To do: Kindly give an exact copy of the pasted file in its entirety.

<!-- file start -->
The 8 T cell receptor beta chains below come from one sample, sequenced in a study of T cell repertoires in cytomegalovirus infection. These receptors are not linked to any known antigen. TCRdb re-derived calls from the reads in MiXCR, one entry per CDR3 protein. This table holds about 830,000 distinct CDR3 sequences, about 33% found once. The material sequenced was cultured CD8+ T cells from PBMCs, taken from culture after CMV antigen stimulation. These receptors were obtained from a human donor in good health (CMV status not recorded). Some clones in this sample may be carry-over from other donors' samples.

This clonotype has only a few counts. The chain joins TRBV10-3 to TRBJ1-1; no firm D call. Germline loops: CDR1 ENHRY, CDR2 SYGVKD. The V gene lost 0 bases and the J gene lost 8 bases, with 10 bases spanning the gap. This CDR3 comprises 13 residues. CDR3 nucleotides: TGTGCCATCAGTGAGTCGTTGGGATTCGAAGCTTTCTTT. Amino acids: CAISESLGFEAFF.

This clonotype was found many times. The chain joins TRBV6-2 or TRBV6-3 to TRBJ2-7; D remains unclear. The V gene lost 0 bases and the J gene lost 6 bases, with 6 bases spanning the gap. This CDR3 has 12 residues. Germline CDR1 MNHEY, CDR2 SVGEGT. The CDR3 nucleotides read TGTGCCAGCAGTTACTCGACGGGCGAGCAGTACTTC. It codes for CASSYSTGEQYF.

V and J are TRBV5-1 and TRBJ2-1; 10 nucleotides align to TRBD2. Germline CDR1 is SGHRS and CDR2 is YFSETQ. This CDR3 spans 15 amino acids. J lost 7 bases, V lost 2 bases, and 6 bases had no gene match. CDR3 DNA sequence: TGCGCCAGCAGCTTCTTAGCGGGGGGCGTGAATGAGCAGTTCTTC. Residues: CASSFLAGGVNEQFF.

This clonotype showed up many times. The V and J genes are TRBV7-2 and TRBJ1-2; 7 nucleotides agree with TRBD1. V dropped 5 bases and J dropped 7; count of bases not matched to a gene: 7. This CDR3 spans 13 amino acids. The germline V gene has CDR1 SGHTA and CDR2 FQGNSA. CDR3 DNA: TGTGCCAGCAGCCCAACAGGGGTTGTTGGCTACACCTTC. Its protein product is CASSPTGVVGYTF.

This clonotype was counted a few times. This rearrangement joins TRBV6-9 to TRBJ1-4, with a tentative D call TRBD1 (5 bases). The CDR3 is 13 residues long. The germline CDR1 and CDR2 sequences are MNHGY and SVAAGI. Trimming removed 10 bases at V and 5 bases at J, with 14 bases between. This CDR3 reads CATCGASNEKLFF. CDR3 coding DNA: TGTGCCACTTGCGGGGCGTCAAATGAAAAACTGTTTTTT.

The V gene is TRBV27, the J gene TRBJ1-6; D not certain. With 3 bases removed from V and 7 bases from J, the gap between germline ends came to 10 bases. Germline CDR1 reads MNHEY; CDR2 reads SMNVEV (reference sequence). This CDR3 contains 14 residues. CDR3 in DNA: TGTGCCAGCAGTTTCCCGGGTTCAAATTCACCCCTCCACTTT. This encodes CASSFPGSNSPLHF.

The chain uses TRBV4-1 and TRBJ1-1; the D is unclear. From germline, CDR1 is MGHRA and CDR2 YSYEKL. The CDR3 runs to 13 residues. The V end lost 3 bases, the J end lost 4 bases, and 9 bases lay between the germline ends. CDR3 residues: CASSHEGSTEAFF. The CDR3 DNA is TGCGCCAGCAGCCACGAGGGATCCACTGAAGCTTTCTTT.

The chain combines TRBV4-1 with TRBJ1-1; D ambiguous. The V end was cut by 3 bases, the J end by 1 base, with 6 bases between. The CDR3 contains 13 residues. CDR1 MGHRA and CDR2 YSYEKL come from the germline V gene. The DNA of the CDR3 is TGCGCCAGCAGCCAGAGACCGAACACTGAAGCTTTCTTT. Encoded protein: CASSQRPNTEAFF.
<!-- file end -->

The 8 T cell receptor beta chains below come from one sample, sequenced in a study of T cell repertoires in cytomegalovirus infection. These receptors are not linked to any known antigen. TCRdb re-derived calls from the reads in MiXCR, one entry per CDR3 protein. This table holds about 830,000 distinct CDR3 sequences, about 33% found once. The material sequenced was cultured CD8+ T cells from PBMCs, taken from culture after CMV antigen stimulation. These receptors were obtained from a human donor in good health (CMV status not recorded). Some clones in this sample may be carry-over from other donors' samples.

This clonotype has only a few counts. The chain joins TRBV10-3 to TRBJ1-1; no firm D call. Germline loops: CDR1 ENHRY, CDR2 SYGVKD. The V gene lost 0 bases and the J gene lost 8 bases, with 10 bases spanning the gap. This CDR3 comprises 13 residues. CDR3 nucleotides: TGTGCCATCAGTGAGTCGTTGGGATTCGAAGCTTTCTTT. Amino acids: CAISESLGFEAFF.

This clonotype was found many times. The chain joins TRBV6-2 or TRBV6-3 to TRBJ2-7; D remains unclear. The V gene lost 0 bases and the J gene lost 6 bases, with 6 bases spanning the gap. This CDR3 has 12 residues. Germline CDR1 MNHEY, CDR2 SVGEGT. The CDR3 nucleotides read TGTGCCAGCAGTTACTCGACGGGCGAGCAGTACTTC. It codes for CASSYSTGEQYF.

V and J are TRBV5-1 and TRBJ2-1; 10 nucleotides align to TRBD2. Germline CDR1 is SGHRS and CDR2 is YFSETQ. This CDR3 spans 15 amino acids. J lost 7 bases, V lost 2 bases, and 6 bases had no gene match. CDR3 DNA sequence: TGCGCCAGCAGCTTCTTAGCGGGGGGCGTGAATGAGCAGTTCTTC. Residues: CASSFLAGGVNEQFF.

This clonotype showed up many times. The V and J genes are TRBV7-2 and TRBJ1-2; 7 nucleotides agree with TRBD1. V dropped 5 bases and J dropped 7; count of bases not matched to a gene: 7. This CDR3 spans 13 amino acids. The germline V gene has CDR1 SGHTA and CDR2 FQGNSA. CDR3 DNA: TGTGCCAGCAGCCCAACAGGGGTTGTTGGCTACACCTTC. Its protein product is CASSPTGVVGYTF.

This clonotype was counted a few times. This rearrangement joins TRBV6-9 to TRBJ1-4, with a tentative D call TRBD1 (5 bases). The CDR3 is 13 residues long. The germline CDR1 and CDR2 sequences are MNHGY and SVAAGI. Trimming removed 10 bases at V and 5 bases at J, with 14 bases between. This CDR3 reads CATCGASNEKLFF. CDR3 coding DNA: TGTGCCACTTGCGGGGCGTCAAATGAAAAACTGTTTTTT.

The V gene is TRBV27, the J gene TRBJ1-6; D not certain. With 3 bases removed from V and 7 bases from J, the gap between germline ends came to 10 bases. Germline CDR1 reads MNHEY; CDR2 reads SMNVEV (reference sequence). This CDR3 contains 14 residues. CDR3 in DNA: TGTGCCAGCAGTTTCCCGGGTTCAAATTCACCCCTCCACTTT. This encodes CASSFPGSNSPLHF.

The chain uses TRBV4-1 and TRBJ1-1; the D is unclear. From germline, CDR1 is MGHRA and CDR2 YSYEKL. The CDR3 runs to 13 residues. The V end lost 3 bases, the J end lost 4 bases, and 9 bases lay between the germline ends. CDR3 residues: CASSHEGSTEAFF. The CDR3 DNA is TGCGCCAGCAGCCACGAGGGATCCACTGAAGCTTTCTTT.

The chain combines TRBV4-1 with TRBJ1-1; D ambiguous. The V end was cut by 3 bases, the J end by 1 base, with 6 bases between. The CDR3 contains 13 residues. CDR1 MGHRA and CDR2 YSYEKL come from the germline V gene. The DNA of the CDR3 is TGCGCCAGCAGCCAGAGACCGAACACTGAAGCTTTCTTT. Encoded protein: CASSQRPNTEAFF.